Pause to laugh as she comically whips out a floor plan she somehow found the time and materials to draw in the dark, making her case in defense of the crashers like a srs bsns attorney.
Anyway, what about the mysterious caller? That shrill, screechy voice is somehow vaguely familiar to Lila. And the person said something about Lila being in Big Trouble at the stroke of midnight. Is that an actual threat? Is it one of the non-invited Thetas? Or some other SVU student who thought they were too big a deal to be left out?
By this point, only thirteen people are left, and the hysteria and paranoia are rising fast. Is it important that it’s thirteen people? Does it have something to do with those strange cyberpatterns that were dancing on the walls? Did the nerds who brought the machines in program some kind of subliminal hypnotic messaging into the lights, convincing the missing guests to go somewhere against their will?
WHAT DOES IT ALL MEEEEEEANNNNN?
Of course, then, the remaining thirteen start vanishing one by one, which is totally impossible because all they did was keep going off alone or in micro-groups to get their phones from the ballroom or to use the bathroom. It’s not like all thirteen girls could’ve gone together, as though there’s strength in bigger numbers or something!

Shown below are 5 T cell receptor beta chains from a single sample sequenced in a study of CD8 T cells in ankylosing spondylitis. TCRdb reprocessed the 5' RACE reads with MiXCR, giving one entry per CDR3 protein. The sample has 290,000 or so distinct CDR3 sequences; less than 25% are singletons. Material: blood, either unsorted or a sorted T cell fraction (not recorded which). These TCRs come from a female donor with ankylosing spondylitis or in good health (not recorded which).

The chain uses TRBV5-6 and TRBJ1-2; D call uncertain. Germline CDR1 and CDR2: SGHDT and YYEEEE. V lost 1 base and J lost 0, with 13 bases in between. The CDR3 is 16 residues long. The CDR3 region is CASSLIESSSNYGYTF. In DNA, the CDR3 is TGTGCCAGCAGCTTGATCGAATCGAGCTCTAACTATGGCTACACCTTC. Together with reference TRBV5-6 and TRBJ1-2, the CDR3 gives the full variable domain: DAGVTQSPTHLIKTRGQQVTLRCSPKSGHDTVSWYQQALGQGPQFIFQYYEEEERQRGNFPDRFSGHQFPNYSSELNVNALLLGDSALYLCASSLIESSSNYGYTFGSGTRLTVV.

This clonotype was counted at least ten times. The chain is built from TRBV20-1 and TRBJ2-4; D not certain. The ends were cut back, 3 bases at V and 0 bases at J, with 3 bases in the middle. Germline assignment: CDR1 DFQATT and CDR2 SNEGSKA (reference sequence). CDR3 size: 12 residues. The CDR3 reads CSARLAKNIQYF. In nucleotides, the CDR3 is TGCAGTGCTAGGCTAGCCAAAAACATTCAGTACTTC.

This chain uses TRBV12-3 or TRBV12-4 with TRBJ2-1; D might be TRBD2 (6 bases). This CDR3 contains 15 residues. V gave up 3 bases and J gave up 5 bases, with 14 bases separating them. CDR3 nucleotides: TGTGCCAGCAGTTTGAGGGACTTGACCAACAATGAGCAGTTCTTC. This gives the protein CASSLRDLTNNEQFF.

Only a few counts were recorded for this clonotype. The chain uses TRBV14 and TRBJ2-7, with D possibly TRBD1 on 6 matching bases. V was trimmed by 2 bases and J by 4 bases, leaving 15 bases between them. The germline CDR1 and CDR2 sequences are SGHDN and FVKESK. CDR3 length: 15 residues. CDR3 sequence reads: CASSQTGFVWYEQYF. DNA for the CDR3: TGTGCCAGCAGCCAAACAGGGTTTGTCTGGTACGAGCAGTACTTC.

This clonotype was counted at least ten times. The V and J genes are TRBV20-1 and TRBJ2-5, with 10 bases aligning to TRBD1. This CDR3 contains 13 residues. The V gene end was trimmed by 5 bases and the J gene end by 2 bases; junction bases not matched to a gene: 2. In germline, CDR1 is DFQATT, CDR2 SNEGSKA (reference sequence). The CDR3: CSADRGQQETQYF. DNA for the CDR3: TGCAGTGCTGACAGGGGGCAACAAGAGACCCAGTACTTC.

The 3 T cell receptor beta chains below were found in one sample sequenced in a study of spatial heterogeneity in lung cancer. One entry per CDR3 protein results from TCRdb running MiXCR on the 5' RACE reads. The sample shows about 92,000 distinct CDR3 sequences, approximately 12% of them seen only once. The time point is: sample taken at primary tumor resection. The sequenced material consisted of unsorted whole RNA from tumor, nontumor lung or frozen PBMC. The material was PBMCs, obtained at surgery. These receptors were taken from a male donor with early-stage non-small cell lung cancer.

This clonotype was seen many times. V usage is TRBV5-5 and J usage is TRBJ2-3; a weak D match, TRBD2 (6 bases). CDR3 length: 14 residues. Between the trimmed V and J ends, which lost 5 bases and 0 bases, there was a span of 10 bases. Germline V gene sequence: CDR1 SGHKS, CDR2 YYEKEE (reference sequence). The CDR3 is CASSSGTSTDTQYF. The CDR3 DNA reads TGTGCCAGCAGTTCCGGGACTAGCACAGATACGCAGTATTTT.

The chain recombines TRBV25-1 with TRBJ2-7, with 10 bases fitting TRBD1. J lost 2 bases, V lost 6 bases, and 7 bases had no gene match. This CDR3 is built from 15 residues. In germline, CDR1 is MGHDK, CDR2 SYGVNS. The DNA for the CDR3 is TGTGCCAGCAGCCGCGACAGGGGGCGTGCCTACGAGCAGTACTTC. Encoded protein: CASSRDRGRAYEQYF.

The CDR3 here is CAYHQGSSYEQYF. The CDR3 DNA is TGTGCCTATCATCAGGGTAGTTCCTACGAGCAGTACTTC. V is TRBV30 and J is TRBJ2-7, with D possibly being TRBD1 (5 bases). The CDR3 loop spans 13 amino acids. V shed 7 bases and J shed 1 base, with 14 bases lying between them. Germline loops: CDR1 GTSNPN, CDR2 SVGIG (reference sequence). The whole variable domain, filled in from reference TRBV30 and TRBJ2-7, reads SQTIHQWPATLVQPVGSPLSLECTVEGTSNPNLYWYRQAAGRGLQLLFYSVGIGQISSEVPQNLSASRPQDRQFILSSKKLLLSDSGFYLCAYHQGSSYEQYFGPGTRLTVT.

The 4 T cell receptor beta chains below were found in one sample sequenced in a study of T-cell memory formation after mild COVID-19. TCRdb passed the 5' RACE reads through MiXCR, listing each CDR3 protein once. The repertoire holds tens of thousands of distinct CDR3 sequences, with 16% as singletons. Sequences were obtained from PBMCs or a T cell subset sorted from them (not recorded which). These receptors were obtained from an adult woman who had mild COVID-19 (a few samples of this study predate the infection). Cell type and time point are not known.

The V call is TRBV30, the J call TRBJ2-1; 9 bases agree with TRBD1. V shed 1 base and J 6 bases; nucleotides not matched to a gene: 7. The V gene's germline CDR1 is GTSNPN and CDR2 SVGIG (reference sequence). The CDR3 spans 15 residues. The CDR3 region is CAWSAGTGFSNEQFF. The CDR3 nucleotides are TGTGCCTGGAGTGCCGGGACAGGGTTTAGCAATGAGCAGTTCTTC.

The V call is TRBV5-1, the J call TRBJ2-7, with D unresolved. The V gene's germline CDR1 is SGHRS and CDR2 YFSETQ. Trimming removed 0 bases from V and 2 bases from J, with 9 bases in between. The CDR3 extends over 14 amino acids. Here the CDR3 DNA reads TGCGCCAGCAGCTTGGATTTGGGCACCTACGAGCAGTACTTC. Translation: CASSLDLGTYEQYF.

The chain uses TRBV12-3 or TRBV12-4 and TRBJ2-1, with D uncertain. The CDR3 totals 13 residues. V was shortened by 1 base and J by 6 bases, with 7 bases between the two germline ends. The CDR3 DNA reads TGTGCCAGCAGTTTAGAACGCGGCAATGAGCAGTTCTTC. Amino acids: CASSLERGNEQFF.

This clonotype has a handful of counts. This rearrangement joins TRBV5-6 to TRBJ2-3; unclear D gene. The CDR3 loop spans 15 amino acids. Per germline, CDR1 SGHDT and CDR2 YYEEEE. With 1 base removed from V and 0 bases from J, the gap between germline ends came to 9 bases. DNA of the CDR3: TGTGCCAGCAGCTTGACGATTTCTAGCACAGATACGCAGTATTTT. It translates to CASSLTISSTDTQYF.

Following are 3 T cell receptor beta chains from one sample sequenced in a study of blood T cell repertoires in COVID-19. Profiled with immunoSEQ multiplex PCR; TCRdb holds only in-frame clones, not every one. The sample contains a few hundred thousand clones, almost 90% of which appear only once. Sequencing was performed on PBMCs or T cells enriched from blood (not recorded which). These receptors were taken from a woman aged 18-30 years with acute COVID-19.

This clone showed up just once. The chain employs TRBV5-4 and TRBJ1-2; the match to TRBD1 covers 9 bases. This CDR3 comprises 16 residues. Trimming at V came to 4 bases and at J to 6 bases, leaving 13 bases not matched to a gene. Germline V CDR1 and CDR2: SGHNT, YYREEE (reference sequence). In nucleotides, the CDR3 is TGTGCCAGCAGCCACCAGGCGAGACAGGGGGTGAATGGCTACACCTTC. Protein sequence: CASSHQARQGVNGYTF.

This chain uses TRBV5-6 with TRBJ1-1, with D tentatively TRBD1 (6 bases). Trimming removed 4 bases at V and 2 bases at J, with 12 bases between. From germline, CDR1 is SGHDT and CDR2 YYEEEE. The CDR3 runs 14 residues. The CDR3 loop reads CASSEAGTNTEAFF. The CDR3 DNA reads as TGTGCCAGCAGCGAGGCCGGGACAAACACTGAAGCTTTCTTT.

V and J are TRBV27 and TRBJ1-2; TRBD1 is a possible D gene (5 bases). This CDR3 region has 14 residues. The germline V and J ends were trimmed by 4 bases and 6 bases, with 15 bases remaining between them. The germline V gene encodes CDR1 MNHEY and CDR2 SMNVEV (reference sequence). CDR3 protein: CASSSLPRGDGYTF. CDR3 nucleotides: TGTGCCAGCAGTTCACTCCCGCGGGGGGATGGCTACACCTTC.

Soon, it’s only Liz and Lila left as we see Jess get snatched through the back doors and dragged through the woods.
They try futilely to brainstorm escape options. Up to now, Lila had thought locking all the doors and windows was the best plan, but people still disappeared, so at least some of the predators are already inside.
And the landline phones have finally been cut, eliminating the possibility of calling the police (who, everyone had reasoned until now, were too busy with other NYE chaos to deal with some alleged plot at Fowler Crest. They still don’t have any concrete evidence of foul play), and with the power gone, they can’t even open the garage door to floor it out of there in one of Lila’s fancy cars.
Even just walking out the front or back doors is a non-option by now.